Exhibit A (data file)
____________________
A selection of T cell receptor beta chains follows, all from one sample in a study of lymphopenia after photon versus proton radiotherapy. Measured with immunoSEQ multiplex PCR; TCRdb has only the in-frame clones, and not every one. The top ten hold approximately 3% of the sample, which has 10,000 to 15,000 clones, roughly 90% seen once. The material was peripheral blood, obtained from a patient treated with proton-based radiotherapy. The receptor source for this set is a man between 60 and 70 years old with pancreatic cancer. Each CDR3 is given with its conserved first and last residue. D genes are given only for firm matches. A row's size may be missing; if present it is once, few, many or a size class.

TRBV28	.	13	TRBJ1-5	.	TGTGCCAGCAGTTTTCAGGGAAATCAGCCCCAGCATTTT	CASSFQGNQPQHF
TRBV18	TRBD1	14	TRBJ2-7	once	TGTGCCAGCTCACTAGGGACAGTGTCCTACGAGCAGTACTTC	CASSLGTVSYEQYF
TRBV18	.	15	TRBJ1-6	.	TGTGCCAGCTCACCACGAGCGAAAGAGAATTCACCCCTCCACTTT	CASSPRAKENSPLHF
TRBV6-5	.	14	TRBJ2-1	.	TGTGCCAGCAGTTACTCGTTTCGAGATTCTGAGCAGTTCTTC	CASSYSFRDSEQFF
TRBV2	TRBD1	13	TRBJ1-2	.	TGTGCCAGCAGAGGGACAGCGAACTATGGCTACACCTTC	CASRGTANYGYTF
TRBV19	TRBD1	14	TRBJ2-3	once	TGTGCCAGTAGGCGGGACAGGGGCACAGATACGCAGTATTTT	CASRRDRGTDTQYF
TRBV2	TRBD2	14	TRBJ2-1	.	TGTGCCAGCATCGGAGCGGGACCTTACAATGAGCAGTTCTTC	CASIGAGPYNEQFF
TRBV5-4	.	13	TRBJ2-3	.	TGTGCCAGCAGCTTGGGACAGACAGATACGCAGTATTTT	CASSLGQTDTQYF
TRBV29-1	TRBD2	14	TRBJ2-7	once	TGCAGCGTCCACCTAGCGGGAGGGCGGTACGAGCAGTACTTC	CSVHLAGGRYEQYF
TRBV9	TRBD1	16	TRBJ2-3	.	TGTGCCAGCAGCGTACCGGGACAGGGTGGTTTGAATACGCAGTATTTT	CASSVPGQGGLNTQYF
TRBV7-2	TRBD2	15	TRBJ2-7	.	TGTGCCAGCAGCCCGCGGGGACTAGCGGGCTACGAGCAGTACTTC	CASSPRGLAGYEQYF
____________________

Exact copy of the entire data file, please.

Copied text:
A selection of T cell receptor beta chains follows, all from one sample in a study of lymphopenia after photon versus proton radiotherapy. Measured with immunoSEQ multiplex PCR; TCRdb has only the in-frame clones, and not every one. The top ten hold approximately 3% of the sample, which has 10,000 to 15,000 clones, roughly 90% seen once. The material was peripheral blood, obtained from a patient treated with proton-based radiotherapy. The receptor source for this set is a man between 60 and 70 years old with pancreatic cancer. Each CDR3 is given with its conserved first and last residue. D genes are given only for firm matches. A row's size may be missing; if present it is once, few, many or a size class.

TRBV28	.	13	TRBJ1-5	.	TGTGCCAGCAGTTTTCAGGGAAATCAGCCCCAGCATTTT	CASSFQGNQPQHF
TRBV18	TRBD1	14	TRBJ2-7	once	TGTGCCAGCTCACTAGGGACAGTGTCCTACGAGCAGTACTTC	CASSLGTVSYEQYF
TRBV18	.	15	TRBJ1-6	.	TGTGCCAGCTCACCACGAGCGAAAGAGAATTCACCCCTCCACTTT	CASSPRAKENSPLHF
TRBV6-5	.	14	TRBJ2-1	.	TGTGCCAGCAGTTACTCGTTTCGAGATTCTGAGCAGTTCTTC	CASSYSFRDSEQFF
TRBV2	TRBD1	13	TRBJ1-2	.	TGTGCCAGCAGAGGGACAGCGAACTATGGCTACACCTTC	CASRGTANYGYTF
TRBV19	TRBD1	14	TRBJ2-3	once	TGTGCCAGTAGGCGGGACAGGGGCACAGATACGCAGTATTTT	CASRRDRGTDTQYF
TRBV2	TRBD2	14	TRBJ2-1	.	TGTGCCAGCATCGGAGCGGGACCTTACAATGAGCAGTTCTTC	CASIGAGPYNEQFF
TRBV5-4	.	13	TRBJ2-3	.	TGTGCCAGCAGCTTGGGACAGACAGATACGCAGTATTTT	CASSLGQTDTQYF
TRBV29-1	TRBD2	14	TRBJ2-7	once	TGCAGCGTCCACCTAGCGGGAGGGCGGTACGAGCAGTACTTC	CSVHLAGGRYEQYF
TRBV9	TRBD1	16	TRBJ2-3	.	TGTGCCAGCAGCGTACCGGGACAGGGTGGTTTGAATACGCAGTATTTT	CASSVPGQGGLNTQYF
TRBV7-2	TRBD2	15	TRBJ2-7	.	TGTGCCAGCAGCCCGCGGGGACTAGCGGGCTACGAGCAGTACTTC	CASSPRGLAGYEQYF